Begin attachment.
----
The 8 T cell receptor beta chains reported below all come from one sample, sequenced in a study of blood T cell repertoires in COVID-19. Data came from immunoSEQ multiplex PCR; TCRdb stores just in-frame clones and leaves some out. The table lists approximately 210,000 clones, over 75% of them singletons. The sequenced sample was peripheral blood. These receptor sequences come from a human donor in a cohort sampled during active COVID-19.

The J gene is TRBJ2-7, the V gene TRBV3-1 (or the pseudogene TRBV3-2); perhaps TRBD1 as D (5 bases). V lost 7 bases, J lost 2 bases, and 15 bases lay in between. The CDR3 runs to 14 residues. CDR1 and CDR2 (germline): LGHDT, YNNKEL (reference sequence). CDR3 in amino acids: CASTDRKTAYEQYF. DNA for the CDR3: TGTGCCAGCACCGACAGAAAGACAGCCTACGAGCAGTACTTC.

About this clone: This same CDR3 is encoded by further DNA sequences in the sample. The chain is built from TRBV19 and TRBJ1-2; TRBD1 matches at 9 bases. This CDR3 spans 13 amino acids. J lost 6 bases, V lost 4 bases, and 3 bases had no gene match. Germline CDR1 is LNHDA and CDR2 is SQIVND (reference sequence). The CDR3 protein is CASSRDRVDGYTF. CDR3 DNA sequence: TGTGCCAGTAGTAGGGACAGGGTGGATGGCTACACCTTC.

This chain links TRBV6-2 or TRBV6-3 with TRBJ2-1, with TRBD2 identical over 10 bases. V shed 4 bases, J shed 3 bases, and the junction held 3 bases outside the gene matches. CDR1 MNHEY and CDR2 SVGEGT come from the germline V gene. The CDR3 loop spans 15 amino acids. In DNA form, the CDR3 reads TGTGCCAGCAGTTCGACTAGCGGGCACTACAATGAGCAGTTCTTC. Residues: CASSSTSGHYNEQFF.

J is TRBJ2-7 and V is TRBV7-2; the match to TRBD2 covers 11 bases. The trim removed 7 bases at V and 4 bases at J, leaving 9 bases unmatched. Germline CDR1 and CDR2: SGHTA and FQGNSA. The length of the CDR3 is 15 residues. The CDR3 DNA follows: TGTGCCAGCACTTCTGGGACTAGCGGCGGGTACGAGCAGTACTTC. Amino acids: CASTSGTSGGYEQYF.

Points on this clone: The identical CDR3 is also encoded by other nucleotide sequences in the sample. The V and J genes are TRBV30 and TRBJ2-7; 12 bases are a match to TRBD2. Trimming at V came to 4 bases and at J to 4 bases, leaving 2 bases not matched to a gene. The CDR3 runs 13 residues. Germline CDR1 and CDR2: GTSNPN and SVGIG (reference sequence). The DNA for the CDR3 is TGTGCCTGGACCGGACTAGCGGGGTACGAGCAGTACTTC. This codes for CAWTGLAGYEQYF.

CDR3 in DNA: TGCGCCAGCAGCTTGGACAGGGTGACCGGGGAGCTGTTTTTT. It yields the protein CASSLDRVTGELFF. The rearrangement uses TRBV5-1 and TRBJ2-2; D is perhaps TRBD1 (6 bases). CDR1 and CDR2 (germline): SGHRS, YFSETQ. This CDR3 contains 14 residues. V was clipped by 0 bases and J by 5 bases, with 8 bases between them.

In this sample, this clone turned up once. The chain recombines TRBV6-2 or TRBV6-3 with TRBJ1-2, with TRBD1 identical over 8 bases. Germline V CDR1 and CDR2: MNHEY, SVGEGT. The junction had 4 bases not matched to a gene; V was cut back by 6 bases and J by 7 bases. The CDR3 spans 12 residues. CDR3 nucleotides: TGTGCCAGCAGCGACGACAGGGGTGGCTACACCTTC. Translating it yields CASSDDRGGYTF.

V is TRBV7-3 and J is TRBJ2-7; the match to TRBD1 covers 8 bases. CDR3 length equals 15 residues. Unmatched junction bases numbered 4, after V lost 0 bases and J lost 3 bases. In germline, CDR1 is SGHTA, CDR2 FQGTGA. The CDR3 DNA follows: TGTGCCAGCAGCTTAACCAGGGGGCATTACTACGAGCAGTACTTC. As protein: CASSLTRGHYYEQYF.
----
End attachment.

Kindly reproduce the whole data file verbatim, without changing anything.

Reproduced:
The 8 T cell receptor beta chains reported below all come from one sample, sequenced in a study of blood T cell repertoires in COVID-19. Data came from immunoSEQ multiplex PCR; TCRdb stores just in-frame clones and leaves some out. The table lists approximately 210,000 clones, over 75% of them singletons. The sequenced sample was peripheral blood. These receptor sequences come from a human donor in a cohort sampled during active COVID-19.

The J gene is TRBJ2-7, the V gene TRBV3-1 (or the pseudogene TRBV3-2); perhaps TRBD1 as D (5 bases). V lost 7 bases, J lost 2 bases, and 15 bases lay in between. The CDR3 runs to 14 residues. CDR1 and CDR2 (germline): LGHDT, YNNKEL (reference sequence). CDR3 in amino acids: CASTDRKTAYEQYF. DNA for the CDR3: TGTGCCAGCACCGACAGAAAGACAGCCTACGAGCAGTACTTC.

About this clone: This same CDR3 is encoded by further DNA sequences in the sample. The chain is built from TRBV19 and TRBJ1-2; TRBD1 matches at 9 bases. This CDR3 spans 13 amino acids. J lost 6 bases, V lost 4 bases, and 3 bases had no gene match. Germline CDR1 is LNHDA and CDR2 is SQIVND (reference sequence). The CDR3 protein is CASSRDRVDGYTF. CDR3 DNA sequence: TGTGCCAGTAGTAGGGACAGGGTGGATGGCTACACCTTC.

This chain links TRBV6-2 or TRBV6-3 with TRBJ2-1, with TRBD2 identical over 10 bases. V shed 4 bases, J shed 3 bases, and the junction held 3 bases outside the gene matches. CDR1 MNHEY and CDR2 SVGEGT come from the germline V gene. The CDR3 loop spans 15 amino acids. In DNA form, the CDR3 reads TGTGCCAGCAGTTCGACTAGCGGGCACTACAATGAGCAGTTCTTC. Residues: CASSSTSGHYNEQFF.

J is TRBJ2-7 and V is TRBV7-2; the match to TRBD2 covers 11 bases. The trim removed 7 bases at V and 4 bases at J, leaving 9 bases unmatched. Germline CDR1 and CDR2: SGHTA and FQGNSA. The length of the CDR3 is 15 residues. The CDR3 DNA follows: TGTGCCAGCACTTCTGGGACTAGCGGCGGGTACGAGCAGTACTTC. Amino acids: CASTSGTSGGYEQYF.

Points on this clone: The identical CDR3 is also encoded by other nucleotide sequences in the sample. The V and J genes are TRBV30 and TRBJ2-7; 12 bases are a match to TRBD2. Trimming at V came to 4 bases and at J to 4 bases, leaving 2 bases not matched to a gene. The CDR3 runs 13 residues. Germline CDR1 and CDR2: GTSNPN and SVGIG (reference sequence). The DNA for the CDR3 is TGTGCCTGGACCGGACTAGCGGGGTACGAGCAGTACTTC. This codes for CAWTGLAGYEQYF.

CDR3 in DNA: TGCGCCAGCAGCTTGGACAGGGTGACCGGGGAGCTGTTTTTT. It yields the protein CASSLDRVTGELFF. The rearrangement uses TRBV5-1 and TRBJ2-2; D is perhaps TRBD1 (6 bases). CDR1 and CDR2 (germline): SGHRS, YFSETQ. This CDR3 contains 14 residues. V was clipped by 0 bases and J by 5 bases, with 8 bases between them.

In this sample, this clone turned up once. The chain recombines TRBV6-2 or TRBV6-3 with TRBJ1-2, with TRBD1 identical over 8 bases. Germline V CDR1 and CDR2: MNHEY, SVGEGT. The junction had 4 bases not matched to a gene; V was cut back by 6 bases and J by 7 bases. The CDR3 spans 12 residues. CDR3 nucleotides: TGTGCCAGCAGCGACGACAGGGGTGGCTACACCTTC. Translating it yields CASSDDRGGYTF.

V is TRBV7-3 and J is TRBJ2-7; the match to TRBD1 covers 8 bases. CDR3 length equals 15 residues. Unmatched junction bases numbered 4, after V lost 0 bases and J lost 3 bases. In germline, CDR1 is SGHTA, CDR2 FQGTGA. The CDR3 DNA follows: TGTGCCAGCAGCTTAACCAGGGGGCATTACTACGAGCAGTACTTC. As protein: CASSLTRGHYYEQYF.